Easy Japanese and Korean Cafe Recipes to Make At Home

During quarantine, many of us couldn’t visit our local cafes. In fact, sitting at my favorite coffee shop with an iced coffee while working is probably the thing I have missed the most! As a result, lots of us decided to create our own at-home cafes with recipes inspired by our favorite coffee shops.

Of all the coffee shops in the world, Japan and Korea have some of the most ambitious food and drink combinations. From whipped coffee to onigiri with adventurous fillings, Asian cafes serve up some seriously tasty treats! If you’ve been missing traveling and going to your favorite coffee shop, then whipping up these recipes at home is a fun and COVID-safe alternative.

I first got the idea to have an at-home Korean-slash-Japanese cafe from watching this video from Marie’s Kawaii World. There’s something to be said for a good stay-cation, and making these Japanese and Korean recipes will totally transport you to a different continent. Make sure to watch her video for some tasty drink ideas, and keep scrolling for some of my own personal favorites!

Dalgona Coffee

Have you ever heard of dalgona, or whipped, coffee? I hadn’t until very recently, but I’m dying to try it! It’s a classic staple at Korean coffee shops that has since taken Instagram by storm. This coffee can be made at home by whipping instant coffee, sugar, and hot water and spooning the whip over your choice of hot or cold milk. Get the recipe from My Korean Kitchen.

Matcha Green Tea Latte

Unsurprisingly, Japanese matcha is a staple at cafes in Japan. Matcha is a type of concentrated green tea. The tea leaves are ground to make a bright green powder with an earthy taste and smell. You can make a latte with matcha similarly to the way you would with coffee, by steaming milk and pouring steamed milk into your brewed matcha. Get the how-to on making a matcha green tea latte at home from Japan Centre.

Strawberry Milk

Fresh strawberry milk is a beloved Korean drink enjoyed both in cafes and at home. Instead of adding artificial colors and flavors to a bottle (like we do), the Koreans blend strawberry puree with a sugar syrup and your choice of milk, dairy or non-dairy. This simple at-home version uses sweetened condensed milk in lieu of sugar syrup, meaning you don’t need to melt the sugar over the stove. Get the recipe at Cookerru.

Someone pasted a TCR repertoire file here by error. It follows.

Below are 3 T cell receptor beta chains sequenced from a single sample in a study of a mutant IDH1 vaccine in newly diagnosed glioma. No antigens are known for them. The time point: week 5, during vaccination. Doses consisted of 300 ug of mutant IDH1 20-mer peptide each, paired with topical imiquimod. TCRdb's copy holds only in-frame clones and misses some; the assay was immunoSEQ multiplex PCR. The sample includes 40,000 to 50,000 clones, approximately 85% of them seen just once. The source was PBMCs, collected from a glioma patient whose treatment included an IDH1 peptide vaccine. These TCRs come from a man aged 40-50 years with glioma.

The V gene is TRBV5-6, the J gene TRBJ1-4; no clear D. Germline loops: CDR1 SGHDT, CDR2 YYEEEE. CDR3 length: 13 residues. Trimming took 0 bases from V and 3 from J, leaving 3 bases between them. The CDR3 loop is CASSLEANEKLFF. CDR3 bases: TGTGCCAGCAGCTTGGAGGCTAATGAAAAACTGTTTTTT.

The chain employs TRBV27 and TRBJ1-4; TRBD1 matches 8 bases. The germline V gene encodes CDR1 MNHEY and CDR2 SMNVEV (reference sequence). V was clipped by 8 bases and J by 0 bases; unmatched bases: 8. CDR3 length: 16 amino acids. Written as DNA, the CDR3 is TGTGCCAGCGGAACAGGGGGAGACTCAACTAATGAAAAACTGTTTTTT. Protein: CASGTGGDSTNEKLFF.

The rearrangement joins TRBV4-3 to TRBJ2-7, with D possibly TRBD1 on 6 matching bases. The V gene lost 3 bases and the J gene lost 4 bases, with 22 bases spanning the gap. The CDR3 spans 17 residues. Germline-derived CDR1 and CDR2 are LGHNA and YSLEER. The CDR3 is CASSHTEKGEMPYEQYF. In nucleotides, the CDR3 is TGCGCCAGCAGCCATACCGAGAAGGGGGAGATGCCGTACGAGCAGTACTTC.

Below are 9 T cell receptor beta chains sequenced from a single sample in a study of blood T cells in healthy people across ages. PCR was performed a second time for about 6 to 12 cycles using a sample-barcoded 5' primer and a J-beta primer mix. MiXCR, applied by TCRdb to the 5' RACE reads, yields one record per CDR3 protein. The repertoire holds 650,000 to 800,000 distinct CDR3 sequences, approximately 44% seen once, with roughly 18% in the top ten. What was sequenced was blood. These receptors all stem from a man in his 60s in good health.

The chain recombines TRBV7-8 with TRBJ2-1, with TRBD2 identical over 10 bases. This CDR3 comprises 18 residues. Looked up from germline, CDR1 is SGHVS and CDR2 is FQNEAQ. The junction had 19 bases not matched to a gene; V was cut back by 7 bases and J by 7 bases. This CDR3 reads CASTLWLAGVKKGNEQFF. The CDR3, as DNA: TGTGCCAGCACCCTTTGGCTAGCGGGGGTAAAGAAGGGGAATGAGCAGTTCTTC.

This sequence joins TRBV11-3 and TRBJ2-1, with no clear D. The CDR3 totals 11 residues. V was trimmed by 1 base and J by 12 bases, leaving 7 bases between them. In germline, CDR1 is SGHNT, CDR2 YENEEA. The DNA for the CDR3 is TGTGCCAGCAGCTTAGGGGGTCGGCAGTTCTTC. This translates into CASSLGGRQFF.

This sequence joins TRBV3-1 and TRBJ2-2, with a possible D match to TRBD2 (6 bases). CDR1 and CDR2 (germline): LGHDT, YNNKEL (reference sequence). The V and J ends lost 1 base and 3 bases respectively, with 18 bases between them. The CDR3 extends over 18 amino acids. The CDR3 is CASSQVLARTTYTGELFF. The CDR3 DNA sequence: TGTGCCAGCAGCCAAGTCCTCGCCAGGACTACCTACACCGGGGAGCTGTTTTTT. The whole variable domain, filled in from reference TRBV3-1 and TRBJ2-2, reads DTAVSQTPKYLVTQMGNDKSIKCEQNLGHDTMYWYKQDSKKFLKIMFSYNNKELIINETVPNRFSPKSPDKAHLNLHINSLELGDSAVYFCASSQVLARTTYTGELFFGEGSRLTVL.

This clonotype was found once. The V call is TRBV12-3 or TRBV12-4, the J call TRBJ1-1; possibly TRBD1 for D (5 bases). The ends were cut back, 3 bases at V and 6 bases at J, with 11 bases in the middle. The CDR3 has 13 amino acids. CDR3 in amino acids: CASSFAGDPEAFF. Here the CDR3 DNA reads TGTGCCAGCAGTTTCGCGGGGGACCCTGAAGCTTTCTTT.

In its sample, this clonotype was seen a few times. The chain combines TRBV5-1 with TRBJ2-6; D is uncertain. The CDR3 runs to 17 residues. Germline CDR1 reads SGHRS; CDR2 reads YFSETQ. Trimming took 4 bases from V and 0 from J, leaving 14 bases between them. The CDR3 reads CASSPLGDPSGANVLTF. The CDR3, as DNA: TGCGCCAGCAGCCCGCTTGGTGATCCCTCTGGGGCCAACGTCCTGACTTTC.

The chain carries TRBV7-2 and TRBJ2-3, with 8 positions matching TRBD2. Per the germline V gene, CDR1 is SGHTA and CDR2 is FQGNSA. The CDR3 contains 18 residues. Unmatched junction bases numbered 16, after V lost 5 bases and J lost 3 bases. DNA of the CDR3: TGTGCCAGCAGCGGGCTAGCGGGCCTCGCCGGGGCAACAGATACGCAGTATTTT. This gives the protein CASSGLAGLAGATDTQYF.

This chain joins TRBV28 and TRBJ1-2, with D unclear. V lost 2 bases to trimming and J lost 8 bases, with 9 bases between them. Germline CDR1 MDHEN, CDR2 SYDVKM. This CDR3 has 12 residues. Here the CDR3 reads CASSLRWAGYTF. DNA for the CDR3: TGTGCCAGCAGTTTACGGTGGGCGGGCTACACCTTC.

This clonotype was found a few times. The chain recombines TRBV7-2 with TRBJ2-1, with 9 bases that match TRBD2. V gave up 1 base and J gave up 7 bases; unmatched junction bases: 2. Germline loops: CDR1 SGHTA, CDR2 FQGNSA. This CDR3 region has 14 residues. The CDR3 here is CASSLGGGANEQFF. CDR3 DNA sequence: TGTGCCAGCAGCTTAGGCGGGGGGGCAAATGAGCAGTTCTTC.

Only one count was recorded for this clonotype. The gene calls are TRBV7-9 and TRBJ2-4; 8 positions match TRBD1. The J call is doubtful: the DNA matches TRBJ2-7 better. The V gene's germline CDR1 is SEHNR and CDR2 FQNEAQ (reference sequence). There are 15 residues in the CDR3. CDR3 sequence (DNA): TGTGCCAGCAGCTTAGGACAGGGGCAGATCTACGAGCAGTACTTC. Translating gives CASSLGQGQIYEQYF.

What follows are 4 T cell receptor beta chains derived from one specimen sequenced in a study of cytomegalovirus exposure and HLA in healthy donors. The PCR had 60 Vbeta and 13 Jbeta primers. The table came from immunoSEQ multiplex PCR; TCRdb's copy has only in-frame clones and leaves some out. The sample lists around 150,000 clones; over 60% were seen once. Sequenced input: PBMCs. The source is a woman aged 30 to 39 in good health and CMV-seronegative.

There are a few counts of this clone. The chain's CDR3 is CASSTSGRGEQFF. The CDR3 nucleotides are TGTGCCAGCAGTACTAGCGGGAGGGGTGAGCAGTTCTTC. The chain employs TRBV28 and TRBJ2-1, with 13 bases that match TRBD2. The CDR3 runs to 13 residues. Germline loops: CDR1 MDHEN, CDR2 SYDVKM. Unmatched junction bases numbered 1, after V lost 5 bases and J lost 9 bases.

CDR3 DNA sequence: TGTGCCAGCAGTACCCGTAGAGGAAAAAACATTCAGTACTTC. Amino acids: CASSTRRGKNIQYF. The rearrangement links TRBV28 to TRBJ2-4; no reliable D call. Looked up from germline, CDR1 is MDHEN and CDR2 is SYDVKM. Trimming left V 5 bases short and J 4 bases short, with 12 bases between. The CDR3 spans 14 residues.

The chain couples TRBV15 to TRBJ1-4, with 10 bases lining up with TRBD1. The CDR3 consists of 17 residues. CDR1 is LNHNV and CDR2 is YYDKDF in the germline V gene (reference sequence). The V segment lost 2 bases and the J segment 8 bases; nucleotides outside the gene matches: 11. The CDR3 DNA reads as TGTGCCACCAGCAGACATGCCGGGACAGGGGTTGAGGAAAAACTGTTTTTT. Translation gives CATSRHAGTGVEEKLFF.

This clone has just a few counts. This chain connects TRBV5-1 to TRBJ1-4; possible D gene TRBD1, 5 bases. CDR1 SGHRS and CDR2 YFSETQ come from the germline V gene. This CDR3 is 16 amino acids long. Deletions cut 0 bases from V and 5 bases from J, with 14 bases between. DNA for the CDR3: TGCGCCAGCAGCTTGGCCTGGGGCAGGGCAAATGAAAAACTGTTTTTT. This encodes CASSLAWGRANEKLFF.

Fruits Sando

For Americans, sandwiches are almost exclusively a savory affair. Not for the Japanese! At a Japanese cafe, it’s not unusual to find a fruits sando, or fruit sandwich. Layers of whipped cream and fruit are sandwiched between two slices of milk bread, a soft and sweet Japanese white bread. You can use any store-bought white bread in lieu of milk bread — but, of course, don’t forget to cut the crusts off in true Japanese fashion. Get the recipe from Sylvia Wakana.

Fruit Sandwich / フルーツサンド | For more description see here boh… | Flickr

Chapssaltteok (Red Bean Mochi)

Mochi are dumplings made from a sweet rice dough. They originated in Japan but are also popular in Korea, where this version — known as chapssaltteok — is from. These mochi are filled with red bean paste, a sweet filling made from adzuki beans. You can find red bean paste (or adzuki beans to make your own) at your local Asian grocery store, or perhaps in the international aisle of your regular supermarket. Get the recipe at My Korean Kitchen.

Onigiri

If you like sushi, then you’ll almost definitely love onigiri. These Japanese snacks, otherwise known as rice balls, are made from cooked sushi rice and a sweet or savory filling. Some traditional fillings include tuna and mayo, bonito flakes, or salted ume plums. However, you can make them without filling…or even fill them with leftovers, as the Japanese often do! Another version of onigiri, known as onigirazu, uses rice as a sandwich for layers of meat and veggies, wrapped in nori (seaweed paper). Get a basic onigiri recipe from Wandercooks, or follow this onigirazu recipe from Just One Cookbook.

Purin

Got more of a sweet tooth than a savory one? Then you’ll love purin, a Japanese caramel custard pudding often served in cafes. You’ll recognize it from the name of the Sanrio character Pompompurin, who is named and designed after purin, his favorite dessert! Surprisingly, purin is easy to make with just a few tasty ingredients. It’s the perfect dessert to impress guests with, since it looks fancy despite being delightfully simple. Get the recipe from Tiffy Cooks.

Homemade Creme Caramel with Sweet Syrup / Custard Pudding | Flickr

How to Celebrate Sakura Season (Hanami) in the U.S.

Each year in Japan, the cherry blossom, or sakura, trees bloom between late March and early April. It’s customary to celebrate sakura season, or Hanami, with an outdoor festival or a party beneath the sakura trees.

It’s a dream of mine to one day visit Japan during sakura season (and get my hands on some of those limited-edition Starbucks goodies). But since that isn’t possible during the pandemic, I will be celebrating Hanami here in the U.S.